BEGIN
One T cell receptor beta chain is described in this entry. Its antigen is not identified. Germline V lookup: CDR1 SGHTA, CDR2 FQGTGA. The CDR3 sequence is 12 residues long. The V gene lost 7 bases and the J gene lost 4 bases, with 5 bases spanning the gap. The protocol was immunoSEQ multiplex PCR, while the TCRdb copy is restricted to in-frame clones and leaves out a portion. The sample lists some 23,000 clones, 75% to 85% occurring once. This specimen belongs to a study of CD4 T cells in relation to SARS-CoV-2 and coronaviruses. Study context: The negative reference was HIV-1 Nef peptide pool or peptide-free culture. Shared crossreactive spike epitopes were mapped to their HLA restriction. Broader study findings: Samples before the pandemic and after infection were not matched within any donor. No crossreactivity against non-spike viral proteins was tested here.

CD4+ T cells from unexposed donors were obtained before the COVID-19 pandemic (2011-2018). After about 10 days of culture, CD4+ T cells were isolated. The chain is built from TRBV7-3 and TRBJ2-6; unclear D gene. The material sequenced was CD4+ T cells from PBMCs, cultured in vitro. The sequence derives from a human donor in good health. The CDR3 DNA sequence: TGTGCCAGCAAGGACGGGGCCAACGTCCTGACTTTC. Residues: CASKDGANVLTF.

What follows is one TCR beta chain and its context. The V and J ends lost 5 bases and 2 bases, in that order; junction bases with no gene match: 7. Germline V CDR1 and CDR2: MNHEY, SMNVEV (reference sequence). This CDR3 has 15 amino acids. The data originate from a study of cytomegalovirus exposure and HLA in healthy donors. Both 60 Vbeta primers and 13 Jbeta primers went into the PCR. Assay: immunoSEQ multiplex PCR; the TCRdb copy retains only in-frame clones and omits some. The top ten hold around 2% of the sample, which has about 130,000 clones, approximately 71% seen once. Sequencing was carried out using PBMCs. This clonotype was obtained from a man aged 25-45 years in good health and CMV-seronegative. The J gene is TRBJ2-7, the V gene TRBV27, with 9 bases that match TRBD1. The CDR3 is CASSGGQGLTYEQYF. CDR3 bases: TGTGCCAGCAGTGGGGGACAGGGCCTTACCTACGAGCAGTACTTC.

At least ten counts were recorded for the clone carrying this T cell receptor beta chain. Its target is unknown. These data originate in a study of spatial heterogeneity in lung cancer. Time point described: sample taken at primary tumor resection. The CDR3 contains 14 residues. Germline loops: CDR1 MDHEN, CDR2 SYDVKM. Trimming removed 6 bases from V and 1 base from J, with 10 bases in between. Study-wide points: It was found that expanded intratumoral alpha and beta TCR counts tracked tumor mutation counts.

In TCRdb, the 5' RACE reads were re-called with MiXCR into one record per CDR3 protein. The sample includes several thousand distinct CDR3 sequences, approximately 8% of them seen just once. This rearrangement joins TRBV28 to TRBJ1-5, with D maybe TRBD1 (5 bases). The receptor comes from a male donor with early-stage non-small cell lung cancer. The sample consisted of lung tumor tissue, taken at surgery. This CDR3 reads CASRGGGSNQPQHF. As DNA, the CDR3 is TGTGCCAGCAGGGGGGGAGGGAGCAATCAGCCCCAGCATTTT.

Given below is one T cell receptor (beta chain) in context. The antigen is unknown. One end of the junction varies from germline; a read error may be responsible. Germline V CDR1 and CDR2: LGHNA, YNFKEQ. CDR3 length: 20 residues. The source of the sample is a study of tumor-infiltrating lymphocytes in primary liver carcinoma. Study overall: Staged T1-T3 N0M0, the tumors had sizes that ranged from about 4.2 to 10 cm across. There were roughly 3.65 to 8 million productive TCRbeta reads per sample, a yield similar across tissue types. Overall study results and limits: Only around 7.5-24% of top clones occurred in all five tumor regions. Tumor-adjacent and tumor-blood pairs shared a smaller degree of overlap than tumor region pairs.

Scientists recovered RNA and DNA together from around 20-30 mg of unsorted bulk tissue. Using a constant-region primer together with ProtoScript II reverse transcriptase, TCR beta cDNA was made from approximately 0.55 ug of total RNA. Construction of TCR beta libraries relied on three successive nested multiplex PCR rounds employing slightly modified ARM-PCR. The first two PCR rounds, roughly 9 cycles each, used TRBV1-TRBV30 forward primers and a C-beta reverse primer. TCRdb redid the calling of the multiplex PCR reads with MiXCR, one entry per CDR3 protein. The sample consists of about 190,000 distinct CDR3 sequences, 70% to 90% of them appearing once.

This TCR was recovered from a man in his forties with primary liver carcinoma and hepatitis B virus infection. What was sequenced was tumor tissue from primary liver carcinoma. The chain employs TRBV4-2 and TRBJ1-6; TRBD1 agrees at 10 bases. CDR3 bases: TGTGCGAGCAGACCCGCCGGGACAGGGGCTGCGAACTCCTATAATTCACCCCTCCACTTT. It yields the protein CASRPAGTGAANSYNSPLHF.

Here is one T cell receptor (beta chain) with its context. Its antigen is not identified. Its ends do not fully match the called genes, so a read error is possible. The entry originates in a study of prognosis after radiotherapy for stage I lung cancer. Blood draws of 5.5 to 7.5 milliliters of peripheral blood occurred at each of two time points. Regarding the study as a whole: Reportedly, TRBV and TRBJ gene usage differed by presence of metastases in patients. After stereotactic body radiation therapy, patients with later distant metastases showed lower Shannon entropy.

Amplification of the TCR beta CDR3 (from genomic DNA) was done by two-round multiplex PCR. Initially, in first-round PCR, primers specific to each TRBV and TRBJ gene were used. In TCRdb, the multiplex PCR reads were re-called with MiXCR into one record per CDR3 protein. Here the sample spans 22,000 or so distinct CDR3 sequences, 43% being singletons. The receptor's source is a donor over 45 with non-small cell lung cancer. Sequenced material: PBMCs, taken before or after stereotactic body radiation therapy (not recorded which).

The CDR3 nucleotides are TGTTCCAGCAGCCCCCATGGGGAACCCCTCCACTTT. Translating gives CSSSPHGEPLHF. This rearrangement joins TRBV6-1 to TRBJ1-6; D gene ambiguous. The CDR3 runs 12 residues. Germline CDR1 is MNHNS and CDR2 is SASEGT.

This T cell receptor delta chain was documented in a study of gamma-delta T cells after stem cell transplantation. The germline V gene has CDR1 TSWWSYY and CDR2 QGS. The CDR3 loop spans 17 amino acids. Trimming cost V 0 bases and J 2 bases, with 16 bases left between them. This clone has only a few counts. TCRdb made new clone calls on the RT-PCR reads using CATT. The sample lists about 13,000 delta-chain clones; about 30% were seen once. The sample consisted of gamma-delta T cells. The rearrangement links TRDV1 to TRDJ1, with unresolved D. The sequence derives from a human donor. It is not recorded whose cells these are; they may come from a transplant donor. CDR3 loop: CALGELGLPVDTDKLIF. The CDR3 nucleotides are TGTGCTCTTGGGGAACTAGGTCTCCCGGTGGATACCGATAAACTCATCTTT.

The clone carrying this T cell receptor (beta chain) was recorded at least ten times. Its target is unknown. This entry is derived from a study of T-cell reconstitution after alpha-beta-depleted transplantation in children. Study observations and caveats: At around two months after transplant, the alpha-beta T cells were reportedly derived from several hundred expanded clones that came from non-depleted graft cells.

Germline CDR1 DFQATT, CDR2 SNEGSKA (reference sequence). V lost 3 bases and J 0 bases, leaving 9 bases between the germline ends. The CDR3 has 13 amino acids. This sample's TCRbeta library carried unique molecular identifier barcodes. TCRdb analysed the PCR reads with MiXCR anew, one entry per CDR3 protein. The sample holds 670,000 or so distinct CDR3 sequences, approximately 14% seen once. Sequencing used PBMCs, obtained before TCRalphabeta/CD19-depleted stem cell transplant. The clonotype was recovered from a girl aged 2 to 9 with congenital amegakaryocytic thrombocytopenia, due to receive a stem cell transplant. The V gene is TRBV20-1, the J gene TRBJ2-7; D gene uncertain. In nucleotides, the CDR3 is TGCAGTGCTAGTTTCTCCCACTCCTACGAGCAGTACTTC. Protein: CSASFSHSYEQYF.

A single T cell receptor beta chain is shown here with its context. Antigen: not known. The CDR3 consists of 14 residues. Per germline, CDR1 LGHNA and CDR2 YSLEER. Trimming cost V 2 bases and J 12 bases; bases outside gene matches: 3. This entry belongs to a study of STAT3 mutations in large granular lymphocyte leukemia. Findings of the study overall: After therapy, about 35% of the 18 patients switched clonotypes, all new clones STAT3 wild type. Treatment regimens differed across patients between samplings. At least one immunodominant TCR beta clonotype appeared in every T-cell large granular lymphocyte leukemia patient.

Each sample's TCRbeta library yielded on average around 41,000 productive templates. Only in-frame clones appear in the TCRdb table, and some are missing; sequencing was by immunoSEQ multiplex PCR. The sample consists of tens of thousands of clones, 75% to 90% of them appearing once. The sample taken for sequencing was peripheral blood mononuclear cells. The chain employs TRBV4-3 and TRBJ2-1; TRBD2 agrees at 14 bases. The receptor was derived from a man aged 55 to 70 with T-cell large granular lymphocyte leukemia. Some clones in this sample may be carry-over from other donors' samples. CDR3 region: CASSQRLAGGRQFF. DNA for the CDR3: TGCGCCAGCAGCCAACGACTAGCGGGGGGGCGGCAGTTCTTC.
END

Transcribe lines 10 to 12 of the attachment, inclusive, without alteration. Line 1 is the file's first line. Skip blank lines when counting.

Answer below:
Amplification of the TCR beta CDR3 (from genomic DNA) was done by two-round multiplex PCR. Initially, in first-round PCR, primers specific to each TRBV and TRBJ gene were used. In TCRdb, the multiplex PCR reads were re-called with MiXCR into one record per CDR3 protein. Here the sample spans 22,000 or so distinct CDR3 sequences, 43% being singletons. The receptor's source is a donor over 45 with non-small cell lung cancer. Sequenced material: PBMCs, taken before or after stereotactic body radiation therapy (not recorded which).

The CDR3 nucleotides are TGTTCCAGCAGCCCCCATGGGGAACCCCTCCACTTT. Translating gives CSSSPHGEPLHF. This rearrangement joins TRBV6-1 to TRBJ1-6; D gene ambiguous. The CDR3 runs 12 residues. Germline CDR1 is MNHNS and CDR2 is SASEGT.

This T cell receptor delta chain was documented in a study of gamma-delta T cells after stem cell transplantation. The germline V gene has CDR1 TSWWSYY and CDR2 QGS. The CDR3 loop spans 17 amino acids. Trimming cost V 0 bases and J 2 bases, with 16 bases left between them. This clone has only a few counts. TCRdb made new clone calls on the RT-PCR reads using CATT. The sample lists about 13,000 delta-chain clones; about 30% were seen once. The sample consisted of gamma-delta T cells. The rearrangement links TRDV1 to TRDJ1, with unresolved D. The sequence derives from a human donor. It is not recorded whose cells these are; they may come from a transplant donor. CDR3 loop: CALGELGLPVDTDKLIF. The CDR3 nucleotides are TGTGCTCTTGGGGAACTAGGTCTCCCGGTGGATACCGATAAACTCATCTTT.